Objections to this Snowflake Theory
Readers are welcome to raise objections, and then submit all the rest of their arithmetic in their comments. We suggest starting with the following concerns.
- This number is too high. No snowflake could have a grain of ice surrounded by air; connections are needed; and the apparent self-symmetry reduces the possibilities.
- This number is too low. We totally ignore how thick the snowflake is, which may vary from point to point on the triangle.
- We should examine the snowflake under a microscope, so the resolution is 50 times higher, with 2500 times more bits. This makes it harder to find identical snowflakes.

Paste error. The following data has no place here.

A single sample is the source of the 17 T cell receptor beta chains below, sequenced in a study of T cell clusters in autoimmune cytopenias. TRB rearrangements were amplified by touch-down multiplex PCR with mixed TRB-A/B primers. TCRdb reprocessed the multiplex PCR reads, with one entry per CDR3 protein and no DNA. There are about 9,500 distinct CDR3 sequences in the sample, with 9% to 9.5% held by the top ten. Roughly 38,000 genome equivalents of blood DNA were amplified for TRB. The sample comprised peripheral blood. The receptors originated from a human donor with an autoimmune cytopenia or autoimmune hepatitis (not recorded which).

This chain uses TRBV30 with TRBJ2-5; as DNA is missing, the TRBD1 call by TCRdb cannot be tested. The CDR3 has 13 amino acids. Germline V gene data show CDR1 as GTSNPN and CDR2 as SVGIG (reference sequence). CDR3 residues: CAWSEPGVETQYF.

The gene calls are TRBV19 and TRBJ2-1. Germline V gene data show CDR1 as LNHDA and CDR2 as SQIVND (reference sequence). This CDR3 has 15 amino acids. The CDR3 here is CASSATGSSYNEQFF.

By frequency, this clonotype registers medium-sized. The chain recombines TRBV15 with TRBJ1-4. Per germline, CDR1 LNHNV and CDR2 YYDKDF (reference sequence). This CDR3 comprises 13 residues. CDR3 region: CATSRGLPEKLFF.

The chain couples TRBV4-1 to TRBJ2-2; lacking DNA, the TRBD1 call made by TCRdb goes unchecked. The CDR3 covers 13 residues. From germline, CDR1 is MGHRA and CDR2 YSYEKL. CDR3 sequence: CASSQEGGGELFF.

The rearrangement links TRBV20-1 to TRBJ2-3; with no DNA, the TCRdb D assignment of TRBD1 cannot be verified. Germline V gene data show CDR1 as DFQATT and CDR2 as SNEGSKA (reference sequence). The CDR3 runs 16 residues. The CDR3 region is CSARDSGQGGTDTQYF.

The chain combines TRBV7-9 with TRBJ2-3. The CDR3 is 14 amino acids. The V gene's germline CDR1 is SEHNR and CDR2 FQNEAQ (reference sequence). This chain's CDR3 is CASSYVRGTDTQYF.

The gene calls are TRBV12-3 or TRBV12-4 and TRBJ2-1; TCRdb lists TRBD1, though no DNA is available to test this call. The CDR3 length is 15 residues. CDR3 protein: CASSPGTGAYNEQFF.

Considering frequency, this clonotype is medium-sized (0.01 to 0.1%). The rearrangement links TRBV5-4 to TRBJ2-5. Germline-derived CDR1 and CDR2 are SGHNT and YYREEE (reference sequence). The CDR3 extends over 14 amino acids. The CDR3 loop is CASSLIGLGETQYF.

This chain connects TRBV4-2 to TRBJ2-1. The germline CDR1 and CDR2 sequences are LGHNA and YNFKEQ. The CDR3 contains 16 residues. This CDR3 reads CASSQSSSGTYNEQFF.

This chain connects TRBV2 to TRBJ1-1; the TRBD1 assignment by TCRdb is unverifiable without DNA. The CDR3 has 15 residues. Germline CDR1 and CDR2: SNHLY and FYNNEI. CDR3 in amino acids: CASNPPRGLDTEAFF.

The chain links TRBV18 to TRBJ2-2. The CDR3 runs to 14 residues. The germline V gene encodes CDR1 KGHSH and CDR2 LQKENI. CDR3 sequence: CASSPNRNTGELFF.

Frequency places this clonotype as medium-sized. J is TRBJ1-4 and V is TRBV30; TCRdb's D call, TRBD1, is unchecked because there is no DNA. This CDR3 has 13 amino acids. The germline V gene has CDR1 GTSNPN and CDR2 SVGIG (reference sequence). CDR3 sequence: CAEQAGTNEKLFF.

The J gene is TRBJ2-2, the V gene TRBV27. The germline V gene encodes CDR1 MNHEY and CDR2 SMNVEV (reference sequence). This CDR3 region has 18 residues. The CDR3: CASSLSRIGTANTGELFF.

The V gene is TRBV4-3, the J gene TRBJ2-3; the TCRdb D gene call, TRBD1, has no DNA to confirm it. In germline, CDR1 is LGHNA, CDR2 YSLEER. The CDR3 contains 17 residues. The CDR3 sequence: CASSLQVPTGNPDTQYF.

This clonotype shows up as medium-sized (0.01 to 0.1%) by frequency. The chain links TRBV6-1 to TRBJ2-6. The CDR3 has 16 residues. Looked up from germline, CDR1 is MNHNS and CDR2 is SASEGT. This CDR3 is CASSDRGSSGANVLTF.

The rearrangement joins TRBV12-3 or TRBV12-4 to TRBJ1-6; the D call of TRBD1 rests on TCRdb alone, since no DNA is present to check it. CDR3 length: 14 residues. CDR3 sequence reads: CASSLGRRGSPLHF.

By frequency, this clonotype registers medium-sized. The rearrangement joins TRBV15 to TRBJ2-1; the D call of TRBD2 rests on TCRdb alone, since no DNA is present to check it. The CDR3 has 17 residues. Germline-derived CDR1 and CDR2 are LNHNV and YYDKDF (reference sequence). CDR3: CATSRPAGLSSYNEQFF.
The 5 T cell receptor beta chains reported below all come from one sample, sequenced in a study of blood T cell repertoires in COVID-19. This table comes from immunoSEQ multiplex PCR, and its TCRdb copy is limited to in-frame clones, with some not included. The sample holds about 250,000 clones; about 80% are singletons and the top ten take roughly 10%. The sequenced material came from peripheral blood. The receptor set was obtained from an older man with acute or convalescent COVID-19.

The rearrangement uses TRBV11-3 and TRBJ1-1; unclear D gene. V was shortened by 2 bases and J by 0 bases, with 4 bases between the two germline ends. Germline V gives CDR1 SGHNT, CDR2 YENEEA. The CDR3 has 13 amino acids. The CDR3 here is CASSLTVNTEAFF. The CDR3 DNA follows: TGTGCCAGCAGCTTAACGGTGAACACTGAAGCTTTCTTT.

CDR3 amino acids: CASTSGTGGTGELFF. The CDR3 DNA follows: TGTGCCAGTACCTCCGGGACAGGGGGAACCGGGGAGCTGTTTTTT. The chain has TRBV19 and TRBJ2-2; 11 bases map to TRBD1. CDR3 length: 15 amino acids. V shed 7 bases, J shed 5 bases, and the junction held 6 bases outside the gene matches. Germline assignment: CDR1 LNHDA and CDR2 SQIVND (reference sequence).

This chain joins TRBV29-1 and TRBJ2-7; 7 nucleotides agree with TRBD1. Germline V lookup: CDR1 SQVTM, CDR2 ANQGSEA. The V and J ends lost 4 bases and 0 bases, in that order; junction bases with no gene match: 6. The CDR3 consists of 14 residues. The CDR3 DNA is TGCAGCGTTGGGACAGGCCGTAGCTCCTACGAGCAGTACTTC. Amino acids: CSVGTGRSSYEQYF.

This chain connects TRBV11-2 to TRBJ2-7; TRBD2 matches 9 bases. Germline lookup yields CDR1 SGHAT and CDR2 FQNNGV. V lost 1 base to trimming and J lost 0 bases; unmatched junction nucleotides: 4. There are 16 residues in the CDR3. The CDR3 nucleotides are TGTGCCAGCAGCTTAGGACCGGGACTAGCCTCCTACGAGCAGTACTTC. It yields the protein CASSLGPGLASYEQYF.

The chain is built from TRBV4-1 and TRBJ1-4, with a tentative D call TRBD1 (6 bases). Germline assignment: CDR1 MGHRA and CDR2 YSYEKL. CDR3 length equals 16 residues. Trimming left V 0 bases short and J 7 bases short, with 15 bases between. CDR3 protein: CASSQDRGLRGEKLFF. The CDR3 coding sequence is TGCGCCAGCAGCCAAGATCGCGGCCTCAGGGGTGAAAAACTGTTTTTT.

- We should consider all the snowflakes that ever fell on Earth; so let’s multiply the annual snowfall by 4,000,000,000 years.
- We need to sample different types of snowflakes, and use different mathematical models for each. Duplicates might be more likely given an abundance of “plate” snowflakes.
This article suggests a mathematical framework for approaching this question, rather than claiming to have the definitive solution.
To conclude: at least two visually identical snowflakes have been found, but they had a very simple shape. It is highly improbable that there are two identical snowflakes among the complex dendrites.
Introduction to the Microscope. Orange Coast College. (2012). PDF accessed December 24, 2012.
Choi, Charles Q. Two snowflakes may actually be alike. (2007). Accessed December 24, 2012.
Thangham, Chris V. No two snowflakes are alike. Digital Journal. (2008). Accessed December 24, 2012.
Weisstein, Eric W. Birthday Problem. MathWorld-A Wolfram Web Resource. Accessed December 24, 2012.
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